Polygyny in social anthropology is referred to as a common type of polygamy. It is defined as the practice of man in a society to have several wives at the same time. Polygyny has been practiced and accepted in some societies but it is not universally acclaimed because there is what we call diversity of culture and traditions. Polygyny, however, is still practiced by some of the Latter Day Saints sectors up to this day. Catholicism practice one wife but multiple lovers is accepted (Robinson).
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There are advantages and disadvantages of polynyny; these are the factors why polygyny is still practiced and abolished. One of the factors why polygyny is still practiced is that individuals in certain societies wanted to continue their lineage. Primitive genes are considered in this case; when the ages of war became primarily concerned, soldiers were then given the chance to have several wives to be able to pass their genes and continue their existence. In some societies that practice polygyny, it adds a little to a woman’s lifetime fertility. The status of a man is questioned here; it is important in knowing how many children he can support. Thus, wealth plays a big factor in the practice of polygyny (Bergstrom).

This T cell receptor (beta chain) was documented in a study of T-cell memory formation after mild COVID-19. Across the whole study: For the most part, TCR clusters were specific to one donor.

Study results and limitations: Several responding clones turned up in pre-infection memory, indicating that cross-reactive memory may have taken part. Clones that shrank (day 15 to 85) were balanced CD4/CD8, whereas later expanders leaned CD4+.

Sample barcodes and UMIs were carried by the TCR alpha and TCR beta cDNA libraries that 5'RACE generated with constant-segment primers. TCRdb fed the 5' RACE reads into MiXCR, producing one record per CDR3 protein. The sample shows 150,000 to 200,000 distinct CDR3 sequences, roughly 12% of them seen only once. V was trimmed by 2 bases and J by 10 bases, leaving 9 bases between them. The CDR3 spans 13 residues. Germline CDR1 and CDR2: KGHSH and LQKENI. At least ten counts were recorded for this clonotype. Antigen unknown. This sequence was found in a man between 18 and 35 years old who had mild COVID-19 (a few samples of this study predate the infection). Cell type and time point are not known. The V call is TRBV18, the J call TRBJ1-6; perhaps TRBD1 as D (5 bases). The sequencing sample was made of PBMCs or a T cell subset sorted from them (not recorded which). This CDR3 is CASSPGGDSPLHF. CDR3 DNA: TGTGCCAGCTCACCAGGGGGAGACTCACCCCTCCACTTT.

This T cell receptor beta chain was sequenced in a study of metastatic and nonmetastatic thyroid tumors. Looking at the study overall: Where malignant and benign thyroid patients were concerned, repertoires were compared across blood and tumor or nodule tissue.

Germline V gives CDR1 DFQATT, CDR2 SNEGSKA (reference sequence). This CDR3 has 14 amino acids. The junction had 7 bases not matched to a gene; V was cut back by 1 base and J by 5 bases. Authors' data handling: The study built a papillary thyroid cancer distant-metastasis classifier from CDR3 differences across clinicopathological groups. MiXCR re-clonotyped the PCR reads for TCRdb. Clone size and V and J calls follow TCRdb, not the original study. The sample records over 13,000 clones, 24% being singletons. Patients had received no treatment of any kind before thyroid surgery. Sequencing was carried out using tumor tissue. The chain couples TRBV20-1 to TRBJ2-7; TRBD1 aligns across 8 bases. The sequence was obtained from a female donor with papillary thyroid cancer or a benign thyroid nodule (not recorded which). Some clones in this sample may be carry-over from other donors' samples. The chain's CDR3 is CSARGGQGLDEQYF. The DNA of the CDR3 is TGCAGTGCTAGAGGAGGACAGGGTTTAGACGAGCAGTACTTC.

If there are advantages there are also disadvantages of polygny. The primary and most common disadvantage of polygyny is that it degrades women, thus, men treat them as their property and slave. Men are the superior ones and they enslave women so that women feel inferior over their husbands. Thus, there would be conflict among the wives and the man (Waldmann).
In some societies that does not practice polygyny; it is referred to as an immorality, mostly by Catholics. For every particular society, people share the same value consensus; they share common traditions and culture. Polygyny is either moral or immoral depending on the kind of marriage system a society considers.
Bergstrom, Theodore C. "On the Economics of Polygyny", August 25, 1994.
Robinson, B.A., 2004-SEP-04.
Waldmann, Robert. "The Amateur Anthropologist." February 16, 2005.